Some researchers argue that it could work the other way i.e. that worry and poor mental health drives greater social media usage. People who do not have trusted friends or an adult they feel comfortable with, may find solace on the internet. My youngest son - the one on the spectrum, only found his voice and his tribe on the internet- people who shared his passion for insects, robotics and crazy engineering projects.

Enhancing Self Esteem

Constant comparison with others or worrying about what our peers think about how we look and what we say, could indeed add to stress and lack of self -esteem. Before social media we had magazines and air brushing which presented unrealistic images of perfection intended to make young people dissatisfied with their appearance and resulting in anorexia and other harms and social media does it on steroids. Education is our children’s best defence in that respect as well, along with warning them that not everything they see on Social Media is the absolute Truth. See below re Spotting Fakes etc. 

See also Child. for how to deal with self -image issues.

3.    Online Bullying, Hate Speech and Trolling  

Facebook (Meta) has some excellent tools for teens to recognise and stop online bullying. 

Two very nasty forms have emerged quite recently. Private school boys in Melbourne were suspended for creating online lists rating the desirability of girls at their school.

Another case involved schoolboys using AI to create explicit images of their female classmates and there were reports of a similar case in the USA.

For those who don’t know how to broach this subject, there is a movie called The "Anti Social Network" on YouTube (UK) which is about online trolls. There is also one on Netflix with a similar name “The Anti-Social Network: Memes to Mayhem”  

Another Netflix film “13 Reasons” may be helpful for older teens. Rated 15+ because it has references to self harm, sexual assault and some violence, its final series also has a discussion by mental health professionals and the cast in response to the most common questions. Every episode lists helplines and tells viewers what to do if something upsets them.

Obviously children must be taught anyway, not do anything online that they wouldn’t want done to them or that they would not do in real life. When adults do it, it should be a criminal offence, when kids do it to other kids, it should involve withdrawal of internet privileges, by providers if necessary, along with public apologies or restitution to those harmed.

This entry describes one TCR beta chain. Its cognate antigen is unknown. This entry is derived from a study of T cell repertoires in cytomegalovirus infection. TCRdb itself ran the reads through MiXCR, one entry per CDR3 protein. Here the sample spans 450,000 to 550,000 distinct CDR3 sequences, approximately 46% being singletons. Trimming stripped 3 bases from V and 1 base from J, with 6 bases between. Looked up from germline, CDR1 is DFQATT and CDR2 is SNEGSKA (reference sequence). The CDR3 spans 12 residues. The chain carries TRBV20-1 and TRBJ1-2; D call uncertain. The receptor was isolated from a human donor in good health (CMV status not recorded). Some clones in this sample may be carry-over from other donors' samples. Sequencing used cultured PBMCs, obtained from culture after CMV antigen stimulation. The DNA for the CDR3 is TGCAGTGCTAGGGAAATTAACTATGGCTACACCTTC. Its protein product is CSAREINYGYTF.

Young people should also be encouraged to speak out about this with no shame, as that way, it is most easily stopped. See for example the girl who was able to tell her mother in “The Most Hated Man on the Internet,” who then had the laws changed as well as helping numerous other victims who had been similarly maligned, but didn’t have such a close relationship.   

Facebook (Meta) has a section on how to protect accounts on Facebook and Instagram, remove likes or dislikes, and people or comments you don't want. TikTok has similar instructions.

  4.      Exposure to Graphic Violence and Sexually Explicit Material

Detecting and identifying such material online is one of the better uses of AI since it can act with far greater speed than humans, rather than waiting for some clumsy complaints procedure and take down notices. 

However, it does require human oversight, because we do not want groups such as the Breastfeeding Mothers -which many new mothers relied on, excluded as they were at one stage on Facebook, because it showed naked breasts. Nudity per se should not be an issue. In my humble opinion, it’s good for young people to see healthy human bodies and depictions of healthy relationships, lest our children become like Harlow’s Monkeys (1965). Without peer modelling of good mating and parenting behaviour, those which were raised by wire mothers ended up eating their young. Think of it as a health issue, rather than a moral issue.

Children are naturally curious about physical differences and relationships. What is at issue is sexually demeaning, violent or coercive sex. See the interesting conversation starters on by young people around porn for example.

 5.    Impact on Education 

One of the aspects of social media which I have mixed feelings about, is the loss of traditional skills. As Brett Henebery’s article in “The Educator” points out, 89% of teachers report negative impacts on children’s reading habits and the shortening of attention spans. [Mine too].